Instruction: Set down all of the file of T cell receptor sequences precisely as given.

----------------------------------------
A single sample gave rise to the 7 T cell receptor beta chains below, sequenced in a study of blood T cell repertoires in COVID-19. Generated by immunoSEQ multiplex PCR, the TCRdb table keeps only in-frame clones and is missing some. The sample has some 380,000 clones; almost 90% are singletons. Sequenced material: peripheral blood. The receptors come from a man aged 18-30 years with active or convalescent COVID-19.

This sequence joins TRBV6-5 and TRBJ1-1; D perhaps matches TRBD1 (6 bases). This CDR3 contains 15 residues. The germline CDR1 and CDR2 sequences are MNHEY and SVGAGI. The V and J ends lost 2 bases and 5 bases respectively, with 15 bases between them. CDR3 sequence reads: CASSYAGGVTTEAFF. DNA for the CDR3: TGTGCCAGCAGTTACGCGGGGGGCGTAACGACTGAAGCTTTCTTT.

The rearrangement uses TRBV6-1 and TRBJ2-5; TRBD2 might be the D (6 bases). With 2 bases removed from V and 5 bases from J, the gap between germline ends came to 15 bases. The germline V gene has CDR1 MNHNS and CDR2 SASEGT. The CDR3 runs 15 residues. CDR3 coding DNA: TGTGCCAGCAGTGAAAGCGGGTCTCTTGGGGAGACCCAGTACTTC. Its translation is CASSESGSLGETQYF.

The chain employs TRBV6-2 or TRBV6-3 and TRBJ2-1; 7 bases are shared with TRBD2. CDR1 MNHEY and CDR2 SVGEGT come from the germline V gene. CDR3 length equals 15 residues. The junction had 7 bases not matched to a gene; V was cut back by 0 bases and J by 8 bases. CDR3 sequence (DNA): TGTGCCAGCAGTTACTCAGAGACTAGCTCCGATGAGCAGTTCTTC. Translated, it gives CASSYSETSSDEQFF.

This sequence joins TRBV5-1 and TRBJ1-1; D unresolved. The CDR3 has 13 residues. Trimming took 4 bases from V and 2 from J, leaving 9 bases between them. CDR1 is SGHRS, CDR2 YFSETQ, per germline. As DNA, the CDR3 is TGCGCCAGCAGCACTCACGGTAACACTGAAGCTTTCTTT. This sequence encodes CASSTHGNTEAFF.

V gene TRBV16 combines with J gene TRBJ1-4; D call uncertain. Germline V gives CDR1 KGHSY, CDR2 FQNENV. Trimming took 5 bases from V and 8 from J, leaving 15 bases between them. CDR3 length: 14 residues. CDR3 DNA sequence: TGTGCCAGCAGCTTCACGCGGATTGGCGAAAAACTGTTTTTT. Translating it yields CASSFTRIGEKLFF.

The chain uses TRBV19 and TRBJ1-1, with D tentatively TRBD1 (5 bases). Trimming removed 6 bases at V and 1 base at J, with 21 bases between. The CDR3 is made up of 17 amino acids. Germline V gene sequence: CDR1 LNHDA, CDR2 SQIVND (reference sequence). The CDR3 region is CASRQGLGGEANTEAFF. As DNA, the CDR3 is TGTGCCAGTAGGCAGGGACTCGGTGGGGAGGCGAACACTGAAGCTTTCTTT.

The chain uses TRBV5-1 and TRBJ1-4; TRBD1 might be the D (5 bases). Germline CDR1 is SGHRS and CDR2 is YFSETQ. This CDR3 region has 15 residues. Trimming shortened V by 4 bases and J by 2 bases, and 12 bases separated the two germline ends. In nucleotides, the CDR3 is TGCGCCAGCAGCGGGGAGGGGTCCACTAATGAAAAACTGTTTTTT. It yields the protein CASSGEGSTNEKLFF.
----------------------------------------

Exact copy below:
A single sample gave rise to the 7 T cell receptor beta chains below, sequenced in a study of blood T cell repertoires in COVID-19. Generated by immunoSEQ multiplex PCR, the TCRdb table keeps only in-frame clones and is missing some. The sample has some 380,000 clones; almost 90% are singletons. Sequenced material: peripheral blood. The receptors come from a man aged 18-30 years with active or convalescent COVID-19.

This sequence joins TRBV6-5 and TRBJ1-1; D perhaps matches TRBD1 (6 bases). This CDR3 contains 15 residues. The germline CDR1 and CDR2 sequences are MNHEY and SVGAGI. The V and J ends lost 2 bases and 5 bases respectively, with 15 bases between them. CDR3 sequence reads: CASSYAGGVTTEAFF. DNA for the CDR3: TGTGCCAGCAGTTACGCGGGGGGCGTAACGACTGAAGCTTTCTTT.

The rearrangement uses TRBV6-1 and TRBJ2-5; TRBD2 might be the D (6 bases). With 2 bases removed from V and 5 bases from J, the gap between germline ends came to 15 bases. The germline V gene has CDR1 MNHNS and CDR2 SASEGT. The CDR3 runs 15 residues. CDR3 coding DNA: TGTGCCAGCAGTGAAAGCGGGTCTCTTGGGGAGACCCAGTACTTC. Its translation is CASSESGSLGETQYF.

The chain employs TRBV6-2 or TRBV6-3 and TRBJ2-1; 7 bases are shared with TRBD2. CDR1 MNHEY and CDR2 SVGEGT come from the germline V gene. CDR3 length equals 15 residues. The junction had 7 bases not matched to a gene; V was cut back by 0 bases and J by 8 bases. CDR3 sequence (DNA): TGTGCCAGCAGTTACTCAGAGACTAGCTCCGATGAGCAGTTCTTC. Translated, it gives CASSYSETSSDEQFF.

This sequence joins TRBV5-1 and TRBJ1-1; D unresolved. The CDR3 has 13 residues. Trimming took 4 bases from V and 2 from J, leaving 9 bases between them. CDR1 is SGHRS, CDR2 YFSETQ, per germline. As DNA, the CDR3 is TGCGCCAGCAGCACTCACGGTAACACTGAAGCTTTCTTT. This sequence encodes CASSTHGNTEAFF.

V gene TRBV16 combines with J gene TRBJ1-4; D call uncertain. Germline V gives CDR1 KGHSY, CDR2 FQNENV. Trimming took 5 bases from V and 8 from J, leaving 15 bases between them. CDR3 length: 14 residues. CDR3 DNA sequence: TGTGCCAGCAGCTTCACGCGGATTGGCGAAAAACTGTTTTTT. Translating it yields CASSFTRIGEKLFF.

The chain uses TRBV19 and TRBJ1-1, with D tentatively TRBD1 (5 bases). Trimming removed 6 bases at V and 1 base at J, with 21 bases between. The CDR3 is made up of 17 amino acids. Germline V gene sequence: CDR1 LNHDA, CDR2 SQIVND (reference sequence). The CDR3 region is CASRQGLGGEANTEAFF. As DNA, the CDR3 is TGTGCCAGTAGGCAGGGACTCGGTGGGGAGGCGAACACTGAAGCTTTCTTT.

The chain uses TRBV5-1 and TRBJ1-4; TRBD1 might be the D (5 bases). Germline CDR1 is SGHRS and CDR2 is YFSETQ. This CDR3 region has 15 residues. Trimming shortened V by 4 bases and J by 2 bases, and 12 bases separated the two germline ends. In nucleotides, the CDR3 is TGCGCCAGCAGCGGGGAGGGGTCCACTAATGAAAAACTGTTTTTT. It yields the protein CASSGEGSTNEKLFF.